WHAT IS FAMILY-BASED IMMIGRATION?
It is when a U.S. citizen or lawful permanent resident (green card holder) adjusts the status of a relative with United States Citizenship and Immigration Services (USCIS) so they can immigrate to the United States.
WHO IS ELIGIBLE?
Immediate relatives: Immediate relatives are considered spouses, children under 21 years old who are unmarried, and parents of the U.S. citizen or lawful permanent resident petitioner. These relatives are prioritized and there are no yearly quotas or limits on the amount of immediate relatives that can be granted lawful permanent residence status.
Other relatives: U.S. citizens can petition for some relatives that aren’t considered immediate. These relatives include unmarried children over 21 years old, married children of any age, and siblings if the U.S citizen is over 21 years old. Permanent residents cannot petition for married children, siblings, or parents.
WHAT ARE THE REQUIREMENTS?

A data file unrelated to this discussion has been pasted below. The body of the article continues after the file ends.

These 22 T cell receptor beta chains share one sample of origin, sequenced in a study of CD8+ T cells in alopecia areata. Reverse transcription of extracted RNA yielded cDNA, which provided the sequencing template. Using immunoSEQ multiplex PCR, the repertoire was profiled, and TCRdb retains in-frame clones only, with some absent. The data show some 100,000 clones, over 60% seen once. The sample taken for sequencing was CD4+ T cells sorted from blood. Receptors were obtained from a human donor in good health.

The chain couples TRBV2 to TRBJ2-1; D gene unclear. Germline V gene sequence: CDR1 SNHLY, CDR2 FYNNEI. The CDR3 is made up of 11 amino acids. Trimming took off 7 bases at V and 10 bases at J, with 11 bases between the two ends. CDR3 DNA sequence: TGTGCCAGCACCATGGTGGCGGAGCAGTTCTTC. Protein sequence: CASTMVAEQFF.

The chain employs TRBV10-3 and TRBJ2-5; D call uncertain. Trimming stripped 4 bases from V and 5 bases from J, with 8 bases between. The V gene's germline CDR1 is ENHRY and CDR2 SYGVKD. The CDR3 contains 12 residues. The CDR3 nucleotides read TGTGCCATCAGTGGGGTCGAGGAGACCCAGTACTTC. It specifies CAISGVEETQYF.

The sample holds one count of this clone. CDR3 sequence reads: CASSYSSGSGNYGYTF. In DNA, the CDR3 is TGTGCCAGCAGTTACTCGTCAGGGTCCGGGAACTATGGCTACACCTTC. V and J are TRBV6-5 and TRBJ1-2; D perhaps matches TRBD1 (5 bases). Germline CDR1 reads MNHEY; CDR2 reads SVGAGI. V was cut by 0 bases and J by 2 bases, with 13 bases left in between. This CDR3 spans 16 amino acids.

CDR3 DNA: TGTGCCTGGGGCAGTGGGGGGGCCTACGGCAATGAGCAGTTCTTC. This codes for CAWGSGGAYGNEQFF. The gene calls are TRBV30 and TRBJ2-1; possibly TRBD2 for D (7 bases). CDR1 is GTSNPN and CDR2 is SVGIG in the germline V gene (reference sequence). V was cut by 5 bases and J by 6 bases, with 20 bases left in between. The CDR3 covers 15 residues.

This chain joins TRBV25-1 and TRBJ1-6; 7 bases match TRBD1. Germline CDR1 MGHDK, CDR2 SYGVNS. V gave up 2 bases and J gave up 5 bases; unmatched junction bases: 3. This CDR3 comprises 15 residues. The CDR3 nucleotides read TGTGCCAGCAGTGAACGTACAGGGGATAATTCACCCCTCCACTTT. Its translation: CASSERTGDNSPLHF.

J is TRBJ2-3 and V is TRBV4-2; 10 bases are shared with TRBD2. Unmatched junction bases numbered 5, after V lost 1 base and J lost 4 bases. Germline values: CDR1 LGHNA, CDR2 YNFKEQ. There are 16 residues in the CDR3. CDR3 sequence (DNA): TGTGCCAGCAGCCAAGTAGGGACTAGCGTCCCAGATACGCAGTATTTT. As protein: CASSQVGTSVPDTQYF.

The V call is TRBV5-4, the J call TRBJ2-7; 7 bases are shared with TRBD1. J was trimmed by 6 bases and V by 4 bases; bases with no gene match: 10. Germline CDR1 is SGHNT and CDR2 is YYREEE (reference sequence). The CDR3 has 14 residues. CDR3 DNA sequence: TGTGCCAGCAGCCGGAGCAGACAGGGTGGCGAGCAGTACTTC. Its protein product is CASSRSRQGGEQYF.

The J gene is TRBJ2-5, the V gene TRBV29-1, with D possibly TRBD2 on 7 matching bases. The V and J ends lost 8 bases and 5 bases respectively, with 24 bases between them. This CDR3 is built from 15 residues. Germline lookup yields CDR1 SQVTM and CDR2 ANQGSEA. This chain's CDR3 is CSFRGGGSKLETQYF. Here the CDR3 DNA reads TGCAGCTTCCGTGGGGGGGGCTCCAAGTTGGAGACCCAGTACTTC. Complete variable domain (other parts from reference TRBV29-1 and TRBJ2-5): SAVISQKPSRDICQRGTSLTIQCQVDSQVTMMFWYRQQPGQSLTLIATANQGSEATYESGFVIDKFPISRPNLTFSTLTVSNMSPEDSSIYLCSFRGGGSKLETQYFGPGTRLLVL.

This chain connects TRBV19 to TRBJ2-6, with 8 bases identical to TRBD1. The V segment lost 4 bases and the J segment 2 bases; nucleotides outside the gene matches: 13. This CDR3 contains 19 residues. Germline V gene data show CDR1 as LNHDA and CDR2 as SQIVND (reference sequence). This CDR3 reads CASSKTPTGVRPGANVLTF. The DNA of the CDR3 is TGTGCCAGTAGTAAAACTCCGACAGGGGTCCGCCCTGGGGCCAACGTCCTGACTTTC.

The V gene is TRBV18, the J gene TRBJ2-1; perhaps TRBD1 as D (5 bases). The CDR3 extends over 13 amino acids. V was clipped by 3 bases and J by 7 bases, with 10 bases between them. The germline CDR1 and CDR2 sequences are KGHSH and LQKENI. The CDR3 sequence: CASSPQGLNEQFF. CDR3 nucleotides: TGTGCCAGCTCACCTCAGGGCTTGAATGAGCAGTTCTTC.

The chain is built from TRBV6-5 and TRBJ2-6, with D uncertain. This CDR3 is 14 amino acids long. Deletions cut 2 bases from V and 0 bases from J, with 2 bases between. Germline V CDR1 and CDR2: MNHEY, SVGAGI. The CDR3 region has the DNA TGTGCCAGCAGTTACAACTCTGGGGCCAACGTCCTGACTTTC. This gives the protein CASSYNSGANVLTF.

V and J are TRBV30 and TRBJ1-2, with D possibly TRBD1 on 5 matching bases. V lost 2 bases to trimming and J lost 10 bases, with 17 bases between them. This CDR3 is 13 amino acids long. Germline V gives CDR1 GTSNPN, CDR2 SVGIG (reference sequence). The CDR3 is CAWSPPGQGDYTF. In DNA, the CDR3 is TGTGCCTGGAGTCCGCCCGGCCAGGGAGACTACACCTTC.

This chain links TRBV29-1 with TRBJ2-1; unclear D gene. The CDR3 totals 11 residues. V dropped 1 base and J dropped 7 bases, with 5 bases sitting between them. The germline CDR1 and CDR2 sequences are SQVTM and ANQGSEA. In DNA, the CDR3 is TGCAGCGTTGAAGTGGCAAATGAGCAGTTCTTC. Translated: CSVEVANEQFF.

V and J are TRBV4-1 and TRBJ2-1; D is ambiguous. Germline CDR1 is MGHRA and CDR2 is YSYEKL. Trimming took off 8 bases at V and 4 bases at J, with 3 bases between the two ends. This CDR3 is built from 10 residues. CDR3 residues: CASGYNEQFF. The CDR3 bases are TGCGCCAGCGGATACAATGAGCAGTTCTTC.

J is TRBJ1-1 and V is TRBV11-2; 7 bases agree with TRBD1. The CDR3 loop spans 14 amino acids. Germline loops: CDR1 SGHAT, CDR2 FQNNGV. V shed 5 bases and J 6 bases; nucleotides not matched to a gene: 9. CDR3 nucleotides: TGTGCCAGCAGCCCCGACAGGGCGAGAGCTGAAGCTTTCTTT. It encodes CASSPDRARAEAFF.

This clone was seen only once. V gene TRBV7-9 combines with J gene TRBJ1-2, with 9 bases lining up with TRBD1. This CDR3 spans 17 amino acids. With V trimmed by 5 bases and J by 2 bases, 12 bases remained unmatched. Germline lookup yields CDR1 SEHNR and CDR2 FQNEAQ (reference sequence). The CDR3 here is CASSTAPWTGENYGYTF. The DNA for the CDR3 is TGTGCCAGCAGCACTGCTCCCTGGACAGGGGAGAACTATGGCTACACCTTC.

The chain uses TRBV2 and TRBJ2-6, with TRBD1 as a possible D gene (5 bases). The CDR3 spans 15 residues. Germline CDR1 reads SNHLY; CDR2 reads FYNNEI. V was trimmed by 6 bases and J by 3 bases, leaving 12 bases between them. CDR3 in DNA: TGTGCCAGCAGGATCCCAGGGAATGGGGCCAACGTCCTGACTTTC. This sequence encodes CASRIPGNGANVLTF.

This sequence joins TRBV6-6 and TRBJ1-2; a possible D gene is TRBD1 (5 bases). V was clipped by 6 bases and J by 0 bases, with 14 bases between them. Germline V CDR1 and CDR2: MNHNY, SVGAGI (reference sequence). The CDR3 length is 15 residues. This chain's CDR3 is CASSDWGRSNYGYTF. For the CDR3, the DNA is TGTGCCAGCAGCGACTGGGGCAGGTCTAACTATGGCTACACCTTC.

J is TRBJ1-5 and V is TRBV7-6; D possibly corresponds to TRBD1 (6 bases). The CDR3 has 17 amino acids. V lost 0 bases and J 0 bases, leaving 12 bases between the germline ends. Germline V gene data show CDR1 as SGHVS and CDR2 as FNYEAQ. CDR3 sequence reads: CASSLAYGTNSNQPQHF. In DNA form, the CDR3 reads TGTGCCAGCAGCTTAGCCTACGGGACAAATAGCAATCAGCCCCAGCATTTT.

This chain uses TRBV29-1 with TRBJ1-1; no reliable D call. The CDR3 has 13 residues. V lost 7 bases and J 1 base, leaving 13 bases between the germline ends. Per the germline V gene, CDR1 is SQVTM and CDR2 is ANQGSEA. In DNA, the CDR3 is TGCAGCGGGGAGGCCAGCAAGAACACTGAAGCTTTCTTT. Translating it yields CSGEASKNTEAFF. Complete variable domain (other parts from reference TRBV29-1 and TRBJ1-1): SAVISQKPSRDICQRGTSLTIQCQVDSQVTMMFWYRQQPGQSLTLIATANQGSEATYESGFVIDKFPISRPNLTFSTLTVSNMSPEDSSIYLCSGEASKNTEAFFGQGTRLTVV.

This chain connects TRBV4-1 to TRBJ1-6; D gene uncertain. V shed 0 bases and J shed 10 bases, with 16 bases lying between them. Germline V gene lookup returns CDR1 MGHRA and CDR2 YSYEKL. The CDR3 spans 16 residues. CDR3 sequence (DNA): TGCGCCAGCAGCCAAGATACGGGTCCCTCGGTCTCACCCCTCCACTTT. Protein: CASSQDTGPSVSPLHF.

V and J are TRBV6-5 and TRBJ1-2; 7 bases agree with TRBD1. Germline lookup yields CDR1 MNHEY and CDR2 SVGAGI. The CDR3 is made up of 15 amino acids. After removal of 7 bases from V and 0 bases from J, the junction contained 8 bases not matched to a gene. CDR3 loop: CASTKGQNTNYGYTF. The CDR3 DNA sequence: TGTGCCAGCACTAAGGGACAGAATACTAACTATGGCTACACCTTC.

The requirements vary depending on whether the relative is immediate or not and whether the relative is in the U.S. or not; however, all relatives must be eligible to receive an immigrant visa and must be admissible to the U.S. for permanent residence.
Immediate relatives in the U.S. : U.S. citizens can petition for immediate relatives and apply to adjust their status to lawful permanent resident at the same time if the immediate relative is in the U.S. and a visa is available. Visas are immediately available for immediate relatives. In addition, the immediate relative must have been inspected or paroled into the U.S. Immediate relatives are exempt from the requirements to maintain lawful immigration status and not to work without employment authorization.
Other relatives in the U.S.: Once a petition is approved, a relative who does not fall into the immediate category may apply to adjust status to permanent resident when a visa becomes available. The relative must have been inspected or paroled into the U.S., maintained lawful immigration status, and not have worked without employment authorization.
Relatives not in the U.S.: U.S. citizens can petition for relatives outside the U.S. and once that petition is approved the relative must pursue an immigrant visa through U.S. Consular processing.